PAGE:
I was hoping to bring you some exciting reports from my trip to Royal Tunbridge Wells yesterday.

But the highlight of 3 (three !!) hours spent in my in-laws’ garden talking about roadworks and distant cousins (“There’s a limited supply”) was this bird* that sat on my shoulder.

What is it ?

It was awaiting my answer to that eternal question,

“Martin can I get you a beer”.  “We’ve got bottles of Doom Bar”.

I’m saving myself for the reopening of pubs, or at least a gallon of Bass from The Sun.

It’s a while since I had even a half in Godmanchester, a pint of John Smiths in the Royal Oak a decade ago.

“The” Proper Pub.  Doom Bar these days.

The other three pubs are strictly for the gentlefolk diners. 20 years ago this was a small town of Waterbeach size comprised entirely of gentlefolk diners, a Topsham or Uppingham if you like.


But expansion of this Roman town has hiked the population, bringing in TWO Co-ops and the sort of “humour” normally only seen in my Comments section.

Excellent self-awareness

As with Girton, the sign fronting the Business Park tells you a lot about employment in 2020.

Funerals, tyres and fancy dress

All worthwhile work, as is the Animal Shelter at nearby Wood Green you should always mention when describing where Godmanchester is.

So what does the visitor get for his time and money here ?

Oak beams.


Lost shop signs.

Still trading

And a giant pond with a Chinese bridge.

Mill pond
Dad post-golf

My Dad tells me that in 1950 he and his mates saw a group of girls collapse a boat in the pond.

“Of course, we were VERY keen to rescue them” he said, without a wink.

One of his mates got a card from the eldest and I sense Dad still feels a bit peeved he didn’t, but his loss was Mum’s gain.

BRAPA, Pubmeister and retiremartin retrieving the 1910 GBG from the mill pond

Anyway, the other pubs.

Well the Exhibition sells Otter, apparently, which is a step up from whatever it sold as an early gastropub in the Guide 20 years go.

Otter ?

The White Hart looks the most likely to meet Pauline’s Prosecco needs, and is also the choice of Singlet Man for his London Pride.

Art shot

Finally, the Black Bull is the sort of pub you expect to have a Sausage festival and sell Adnams and Wherry. I’m sure it does.

Psychic nights

Four pubs and a great sounding Comrades Club selling Doom Bar.  This isn’t the Comrades Club, but you can see the micro potential in that building in the middle.

If anyone asks me what I’m doing I tell them I’m after micropub sites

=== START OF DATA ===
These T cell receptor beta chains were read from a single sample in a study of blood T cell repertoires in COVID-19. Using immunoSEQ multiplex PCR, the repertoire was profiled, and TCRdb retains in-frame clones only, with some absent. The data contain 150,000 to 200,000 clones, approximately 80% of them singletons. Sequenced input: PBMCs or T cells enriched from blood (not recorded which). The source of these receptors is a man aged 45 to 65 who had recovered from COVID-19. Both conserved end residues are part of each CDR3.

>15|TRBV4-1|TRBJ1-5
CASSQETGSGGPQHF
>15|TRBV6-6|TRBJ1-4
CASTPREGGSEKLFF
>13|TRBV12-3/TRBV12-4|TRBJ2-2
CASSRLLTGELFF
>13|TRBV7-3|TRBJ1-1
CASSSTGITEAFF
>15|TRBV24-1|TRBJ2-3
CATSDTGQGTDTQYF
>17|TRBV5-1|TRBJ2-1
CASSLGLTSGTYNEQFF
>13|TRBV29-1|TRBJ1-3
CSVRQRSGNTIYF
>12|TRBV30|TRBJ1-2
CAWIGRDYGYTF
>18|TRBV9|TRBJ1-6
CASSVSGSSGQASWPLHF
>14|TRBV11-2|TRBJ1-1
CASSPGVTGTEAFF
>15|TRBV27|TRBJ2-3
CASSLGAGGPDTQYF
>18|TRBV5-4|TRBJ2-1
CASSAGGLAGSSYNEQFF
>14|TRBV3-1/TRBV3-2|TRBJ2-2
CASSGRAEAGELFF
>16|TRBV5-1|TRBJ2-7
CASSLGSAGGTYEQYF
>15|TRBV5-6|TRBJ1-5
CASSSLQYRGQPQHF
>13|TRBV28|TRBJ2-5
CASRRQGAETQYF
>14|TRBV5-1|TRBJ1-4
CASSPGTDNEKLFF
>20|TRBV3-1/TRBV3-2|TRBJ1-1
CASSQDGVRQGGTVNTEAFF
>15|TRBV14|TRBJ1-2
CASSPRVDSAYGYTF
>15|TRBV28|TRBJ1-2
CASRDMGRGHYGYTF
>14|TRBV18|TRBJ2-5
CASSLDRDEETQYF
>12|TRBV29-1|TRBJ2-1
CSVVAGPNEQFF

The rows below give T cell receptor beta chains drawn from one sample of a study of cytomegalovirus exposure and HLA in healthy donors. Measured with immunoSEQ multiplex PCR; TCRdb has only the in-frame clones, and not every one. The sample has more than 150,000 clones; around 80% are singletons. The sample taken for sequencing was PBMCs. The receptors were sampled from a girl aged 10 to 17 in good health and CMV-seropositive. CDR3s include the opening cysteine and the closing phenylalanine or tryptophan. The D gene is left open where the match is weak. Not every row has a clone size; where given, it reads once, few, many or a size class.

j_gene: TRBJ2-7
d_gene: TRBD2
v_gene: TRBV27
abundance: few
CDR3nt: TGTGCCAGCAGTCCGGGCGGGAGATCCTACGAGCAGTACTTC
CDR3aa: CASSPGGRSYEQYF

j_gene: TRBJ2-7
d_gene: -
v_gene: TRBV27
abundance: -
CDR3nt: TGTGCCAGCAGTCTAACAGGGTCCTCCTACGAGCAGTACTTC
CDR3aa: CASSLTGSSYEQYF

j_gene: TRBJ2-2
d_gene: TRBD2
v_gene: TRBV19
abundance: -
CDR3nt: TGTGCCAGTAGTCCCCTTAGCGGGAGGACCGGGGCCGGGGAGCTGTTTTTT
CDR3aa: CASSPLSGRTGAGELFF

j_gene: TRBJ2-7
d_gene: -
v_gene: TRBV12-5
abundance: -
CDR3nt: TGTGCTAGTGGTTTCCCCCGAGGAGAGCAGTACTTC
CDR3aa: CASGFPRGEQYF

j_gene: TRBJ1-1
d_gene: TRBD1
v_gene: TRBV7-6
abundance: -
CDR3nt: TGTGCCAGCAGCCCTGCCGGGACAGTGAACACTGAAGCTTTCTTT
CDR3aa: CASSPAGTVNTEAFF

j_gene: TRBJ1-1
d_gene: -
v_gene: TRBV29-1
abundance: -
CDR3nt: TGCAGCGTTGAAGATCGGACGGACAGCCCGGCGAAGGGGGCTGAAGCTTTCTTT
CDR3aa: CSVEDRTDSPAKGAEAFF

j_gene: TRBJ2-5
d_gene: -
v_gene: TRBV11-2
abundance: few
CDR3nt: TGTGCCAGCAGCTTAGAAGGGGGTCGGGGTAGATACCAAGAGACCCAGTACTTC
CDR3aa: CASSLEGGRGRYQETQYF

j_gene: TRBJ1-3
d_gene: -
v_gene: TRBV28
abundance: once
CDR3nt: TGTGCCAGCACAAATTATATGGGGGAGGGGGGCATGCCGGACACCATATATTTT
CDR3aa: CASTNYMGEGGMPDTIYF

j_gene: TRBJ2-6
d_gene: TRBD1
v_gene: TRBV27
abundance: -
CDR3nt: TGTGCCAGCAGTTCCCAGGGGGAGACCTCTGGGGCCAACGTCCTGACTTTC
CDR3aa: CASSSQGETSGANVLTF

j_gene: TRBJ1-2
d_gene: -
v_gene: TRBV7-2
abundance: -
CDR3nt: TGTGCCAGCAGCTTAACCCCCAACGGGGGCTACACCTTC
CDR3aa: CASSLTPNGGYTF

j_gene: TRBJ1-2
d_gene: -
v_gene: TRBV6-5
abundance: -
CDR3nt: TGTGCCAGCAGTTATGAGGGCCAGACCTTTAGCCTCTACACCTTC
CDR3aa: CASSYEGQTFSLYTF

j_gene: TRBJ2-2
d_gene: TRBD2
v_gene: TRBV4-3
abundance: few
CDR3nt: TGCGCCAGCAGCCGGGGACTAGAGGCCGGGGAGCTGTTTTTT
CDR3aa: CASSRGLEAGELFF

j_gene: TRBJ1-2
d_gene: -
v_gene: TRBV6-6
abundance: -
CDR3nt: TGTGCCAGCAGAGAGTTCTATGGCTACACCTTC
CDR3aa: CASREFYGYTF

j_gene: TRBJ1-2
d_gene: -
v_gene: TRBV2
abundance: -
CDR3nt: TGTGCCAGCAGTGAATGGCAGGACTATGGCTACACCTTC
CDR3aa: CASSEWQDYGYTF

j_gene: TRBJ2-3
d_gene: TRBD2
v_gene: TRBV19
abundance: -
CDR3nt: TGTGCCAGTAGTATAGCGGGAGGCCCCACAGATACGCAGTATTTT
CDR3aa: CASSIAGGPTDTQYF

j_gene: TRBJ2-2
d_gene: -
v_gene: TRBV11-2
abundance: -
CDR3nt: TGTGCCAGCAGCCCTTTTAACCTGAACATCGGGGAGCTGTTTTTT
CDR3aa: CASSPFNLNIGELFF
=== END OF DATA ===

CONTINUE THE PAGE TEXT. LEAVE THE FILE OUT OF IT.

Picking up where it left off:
Join me sometime soon as I press on into Huntingdon.


* Where have all these winged creature come from ?  These three, fresh from the Bob Marley recording session, have been a treat this Spring.



  1. I’m not entirely sure whether you accepted that offer of a bottle of Doom Bar or not, but that is due, I’m sure, to me being a bit thick. 😉

    Thanks for sharing the bit about your dad and his mates and the group of girls; brought a smile to my face, thinking how such stories are passed from one generation to another.

    Loved the photo caption identifying the lads in the photo as BRAPA, Pubmeister and RetiredMartin. I imagine childhood Pubmeister saying, “Go on, guys, you get it. I’ve already completed 85% as it is…”


    1. I left it mysterious, Mark !

      No, I was driving anyway and wanted to get home, and a bottle of Doom Bar just felt like rubbing salt into the wounds of pub closure. If it had been a pint in the rubbish pub inn the High Street I might have been tempted to go back later.

      Liked by 1 person

  2. Rather oddly, a pair of southern relatives consistently decided that Godmanchester was the most attractive place to stop off when driving a motor car from Brighton to Grimsby.

    Your Father’s antics of 50 years ago lead me to an evil plan to replicate the noble gesture.

    Would I be correct in thinking that it has an oddball pronunciation?


    1. Yes, it’s pronounced Gom.

      The new A14 bypasses Huntingdon (though not tonight, oddly) but isn’t much of a detour.

      I’m not sure my father’s gesture could be replicated in the boating lake at Cleethorpes with similar impact.


  3. The bird that sat on your shoulder is a Nuthatch.

    We’ve had lots of Starlings on our feeders of late, especially gangs of young birds decimating our fatball supply.

    Liked by 2 people

    1. Thank you Saimon.

      Here by the Taff we’ve had loads of warblers – more than I ever remember, and the robins are doing well too, along with finches.

      Don’t see that many starlings.

      I’ve seen fledglings, when alone and insecure, approach humans, curiously enough. Whether that explains the tameness of Martin’s friend I can only wonder.

      Liked by 1 person

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